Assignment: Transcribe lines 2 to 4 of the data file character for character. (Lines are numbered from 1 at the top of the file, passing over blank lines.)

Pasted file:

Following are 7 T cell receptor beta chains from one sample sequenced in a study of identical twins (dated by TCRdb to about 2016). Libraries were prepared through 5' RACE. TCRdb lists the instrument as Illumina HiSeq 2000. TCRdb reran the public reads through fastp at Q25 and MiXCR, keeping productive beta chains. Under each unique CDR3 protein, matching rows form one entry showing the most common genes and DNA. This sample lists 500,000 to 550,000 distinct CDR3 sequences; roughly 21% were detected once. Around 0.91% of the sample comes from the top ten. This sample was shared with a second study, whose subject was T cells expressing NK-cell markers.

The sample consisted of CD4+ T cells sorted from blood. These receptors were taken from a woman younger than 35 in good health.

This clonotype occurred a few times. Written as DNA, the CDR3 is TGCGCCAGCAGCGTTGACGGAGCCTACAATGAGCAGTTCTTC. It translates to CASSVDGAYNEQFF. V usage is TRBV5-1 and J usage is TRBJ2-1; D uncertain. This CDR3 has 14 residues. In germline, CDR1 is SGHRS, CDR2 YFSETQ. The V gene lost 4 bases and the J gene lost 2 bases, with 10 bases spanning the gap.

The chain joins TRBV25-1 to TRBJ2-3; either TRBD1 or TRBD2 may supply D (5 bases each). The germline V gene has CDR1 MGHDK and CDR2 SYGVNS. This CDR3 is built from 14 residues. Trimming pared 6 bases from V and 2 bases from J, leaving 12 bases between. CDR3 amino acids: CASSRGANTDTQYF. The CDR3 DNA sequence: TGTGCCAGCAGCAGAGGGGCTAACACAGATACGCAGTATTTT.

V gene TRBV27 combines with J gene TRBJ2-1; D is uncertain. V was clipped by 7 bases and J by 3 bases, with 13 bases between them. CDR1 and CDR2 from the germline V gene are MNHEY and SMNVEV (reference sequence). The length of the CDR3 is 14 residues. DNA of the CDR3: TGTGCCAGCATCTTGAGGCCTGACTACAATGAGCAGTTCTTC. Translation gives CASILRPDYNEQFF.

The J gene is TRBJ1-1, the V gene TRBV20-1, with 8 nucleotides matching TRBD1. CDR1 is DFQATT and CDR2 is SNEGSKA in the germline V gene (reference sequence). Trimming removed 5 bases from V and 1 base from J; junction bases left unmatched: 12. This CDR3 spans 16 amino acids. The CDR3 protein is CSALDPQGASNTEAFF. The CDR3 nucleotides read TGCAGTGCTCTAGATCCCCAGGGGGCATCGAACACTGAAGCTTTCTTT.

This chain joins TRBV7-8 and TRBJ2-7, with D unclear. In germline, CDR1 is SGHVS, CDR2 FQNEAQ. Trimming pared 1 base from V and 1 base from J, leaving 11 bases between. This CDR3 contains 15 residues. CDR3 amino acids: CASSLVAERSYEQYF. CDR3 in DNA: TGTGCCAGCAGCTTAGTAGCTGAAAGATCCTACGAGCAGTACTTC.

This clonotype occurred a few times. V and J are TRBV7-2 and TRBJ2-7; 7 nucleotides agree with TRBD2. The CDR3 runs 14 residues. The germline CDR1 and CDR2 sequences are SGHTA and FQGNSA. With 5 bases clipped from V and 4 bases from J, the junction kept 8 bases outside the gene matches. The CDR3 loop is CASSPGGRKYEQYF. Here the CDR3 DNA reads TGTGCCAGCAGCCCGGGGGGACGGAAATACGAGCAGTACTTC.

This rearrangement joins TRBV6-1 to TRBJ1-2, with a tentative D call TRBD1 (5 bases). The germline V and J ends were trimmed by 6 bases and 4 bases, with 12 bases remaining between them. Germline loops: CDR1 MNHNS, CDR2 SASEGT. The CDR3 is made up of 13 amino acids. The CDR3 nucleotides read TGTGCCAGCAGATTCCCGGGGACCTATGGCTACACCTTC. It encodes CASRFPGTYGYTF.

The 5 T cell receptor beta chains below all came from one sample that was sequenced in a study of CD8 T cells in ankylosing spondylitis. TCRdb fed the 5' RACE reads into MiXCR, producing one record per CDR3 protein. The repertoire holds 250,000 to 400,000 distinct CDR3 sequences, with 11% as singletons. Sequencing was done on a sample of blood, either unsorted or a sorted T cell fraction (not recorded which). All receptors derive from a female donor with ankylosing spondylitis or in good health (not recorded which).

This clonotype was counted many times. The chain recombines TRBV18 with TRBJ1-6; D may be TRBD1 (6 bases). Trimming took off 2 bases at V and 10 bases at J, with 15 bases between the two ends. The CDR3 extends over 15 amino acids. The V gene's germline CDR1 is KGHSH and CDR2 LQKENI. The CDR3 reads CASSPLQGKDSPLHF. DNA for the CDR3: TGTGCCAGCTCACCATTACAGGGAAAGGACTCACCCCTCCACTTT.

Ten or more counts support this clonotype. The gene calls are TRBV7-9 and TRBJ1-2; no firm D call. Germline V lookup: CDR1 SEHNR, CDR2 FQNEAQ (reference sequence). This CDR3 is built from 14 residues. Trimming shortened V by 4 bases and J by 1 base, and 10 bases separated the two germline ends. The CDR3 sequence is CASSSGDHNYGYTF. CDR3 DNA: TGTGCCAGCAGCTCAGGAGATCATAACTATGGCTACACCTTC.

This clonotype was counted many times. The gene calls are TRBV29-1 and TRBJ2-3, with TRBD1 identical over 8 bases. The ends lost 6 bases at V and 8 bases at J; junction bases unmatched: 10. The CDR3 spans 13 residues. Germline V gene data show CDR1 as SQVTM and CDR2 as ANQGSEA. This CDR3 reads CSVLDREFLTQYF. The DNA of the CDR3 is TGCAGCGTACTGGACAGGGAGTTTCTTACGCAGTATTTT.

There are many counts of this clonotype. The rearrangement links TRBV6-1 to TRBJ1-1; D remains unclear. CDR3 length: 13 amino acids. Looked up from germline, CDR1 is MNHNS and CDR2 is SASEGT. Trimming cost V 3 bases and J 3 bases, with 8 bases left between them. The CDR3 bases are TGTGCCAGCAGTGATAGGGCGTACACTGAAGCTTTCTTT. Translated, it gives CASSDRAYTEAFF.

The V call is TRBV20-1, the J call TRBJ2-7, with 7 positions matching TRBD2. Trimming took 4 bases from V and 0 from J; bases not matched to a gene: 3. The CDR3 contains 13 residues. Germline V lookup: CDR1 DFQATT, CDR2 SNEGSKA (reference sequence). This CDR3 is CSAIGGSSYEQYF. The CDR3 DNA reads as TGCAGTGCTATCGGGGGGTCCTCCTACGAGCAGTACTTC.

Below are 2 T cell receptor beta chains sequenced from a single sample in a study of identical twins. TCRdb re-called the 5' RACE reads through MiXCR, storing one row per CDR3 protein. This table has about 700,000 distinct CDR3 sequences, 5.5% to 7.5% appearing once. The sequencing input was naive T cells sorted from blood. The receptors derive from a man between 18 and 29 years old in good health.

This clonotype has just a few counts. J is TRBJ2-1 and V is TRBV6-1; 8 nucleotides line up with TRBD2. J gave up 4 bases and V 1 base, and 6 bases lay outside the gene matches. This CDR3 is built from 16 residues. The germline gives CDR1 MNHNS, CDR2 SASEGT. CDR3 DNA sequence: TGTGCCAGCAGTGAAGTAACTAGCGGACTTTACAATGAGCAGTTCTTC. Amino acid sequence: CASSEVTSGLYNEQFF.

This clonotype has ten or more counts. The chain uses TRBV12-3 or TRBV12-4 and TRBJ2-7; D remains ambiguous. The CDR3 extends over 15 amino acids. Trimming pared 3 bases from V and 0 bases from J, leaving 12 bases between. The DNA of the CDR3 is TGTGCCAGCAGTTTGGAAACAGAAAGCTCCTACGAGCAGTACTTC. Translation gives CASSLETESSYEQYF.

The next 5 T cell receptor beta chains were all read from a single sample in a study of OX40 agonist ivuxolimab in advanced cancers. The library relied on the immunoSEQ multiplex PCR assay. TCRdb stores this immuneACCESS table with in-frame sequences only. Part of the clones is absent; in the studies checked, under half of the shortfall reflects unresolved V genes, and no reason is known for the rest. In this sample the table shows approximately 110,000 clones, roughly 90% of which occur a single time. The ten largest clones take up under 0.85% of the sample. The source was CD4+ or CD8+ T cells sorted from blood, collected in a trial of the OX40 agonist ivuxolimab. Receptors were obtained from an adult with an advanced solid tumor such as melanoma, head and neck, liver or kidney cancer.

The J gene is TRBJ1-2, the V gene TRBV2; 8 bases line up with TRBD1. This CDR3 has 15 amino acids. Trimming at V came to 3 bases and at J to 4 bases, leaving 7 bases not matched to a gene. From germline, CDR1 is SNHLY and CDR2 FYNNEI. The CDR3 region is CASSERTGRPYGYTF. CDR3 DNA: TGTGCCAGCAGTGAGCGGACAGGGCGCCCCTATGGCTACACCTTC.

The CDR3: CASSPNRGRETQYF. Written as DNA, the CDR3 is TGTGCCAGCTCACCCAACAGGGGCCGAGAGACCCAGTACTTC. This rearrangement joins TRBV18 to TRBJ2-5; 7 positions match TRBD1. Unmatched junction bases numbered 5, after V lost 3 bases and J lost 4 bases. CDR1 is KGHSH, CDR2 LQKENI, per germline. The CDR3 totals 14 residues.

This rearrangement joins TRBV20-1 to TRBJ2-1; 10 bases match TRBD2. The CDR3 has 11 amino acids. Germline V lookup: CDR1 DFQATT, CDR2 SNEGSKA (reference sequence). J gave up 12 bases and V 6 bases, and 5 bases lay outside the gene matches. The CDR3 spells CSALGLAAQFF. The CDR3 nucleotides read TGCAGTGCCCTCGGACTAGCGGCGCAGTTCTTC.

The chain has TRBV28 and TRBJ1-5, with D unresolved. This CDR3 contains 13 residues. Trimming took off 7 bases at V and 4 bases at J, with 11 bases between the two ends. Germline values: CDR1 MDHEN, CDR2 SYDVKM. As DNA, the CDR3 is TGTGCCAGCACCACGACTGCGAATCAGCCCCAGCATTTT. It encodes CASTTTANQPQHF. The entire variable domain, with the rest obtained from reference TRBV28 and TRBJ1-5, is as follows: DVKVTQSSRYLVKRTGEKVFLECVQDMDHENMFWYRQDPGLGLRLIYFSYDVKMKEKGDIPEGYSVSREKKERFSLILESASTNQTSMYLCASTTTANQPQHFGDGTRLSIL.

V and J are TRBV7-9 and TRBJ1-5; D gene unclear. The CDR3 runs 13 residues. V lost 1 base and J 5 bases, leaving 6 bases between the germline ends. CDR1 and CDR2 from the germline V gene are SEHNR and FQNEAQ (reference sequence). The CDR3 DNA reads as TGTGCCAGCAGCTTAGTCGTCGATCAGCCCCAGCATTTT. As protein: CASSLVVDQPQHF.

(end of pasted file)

The sample consisted of CD4+ T cells sorted from blood. These receptors were taken from a woman younger than 35 in good health.

This clonotype occurred a few times. Written as DNA, the CDR3 is TGCGCCAGCAGCGTTGACGGAGCCTACAATGAGCAGTTCTTC. It translates to CASSVDGAYNEQFF. V usage is TRBV5-1 and J usage is TRBJ2-1; D uncertain. This CDR3 has 14 residues. In germline, CDR1 is SGHRS, CDR2 YFSETQ. The V gene lost 4 bases and the J gene lost 2 bases, with 10 bases spanning the gap.

The chain joins TRBV25-1 to TRBJ2-3; either TRBD1 or TRBD2 may supply D (5 bases each). The germline V gene has CDR1 MGHDK and CDR2 SYGVNS. This CDR3 is built from 14 residues. Trimming pared 6 bases from V and 2 bases from J, leaving 12 bases between. CDR3 amino acids: CASSRGANTDTQYF. The CDR3 DNA sequence: TGTGCCAGCAGCAGAGGGGCTAACACAGATACGCAGTATTTT.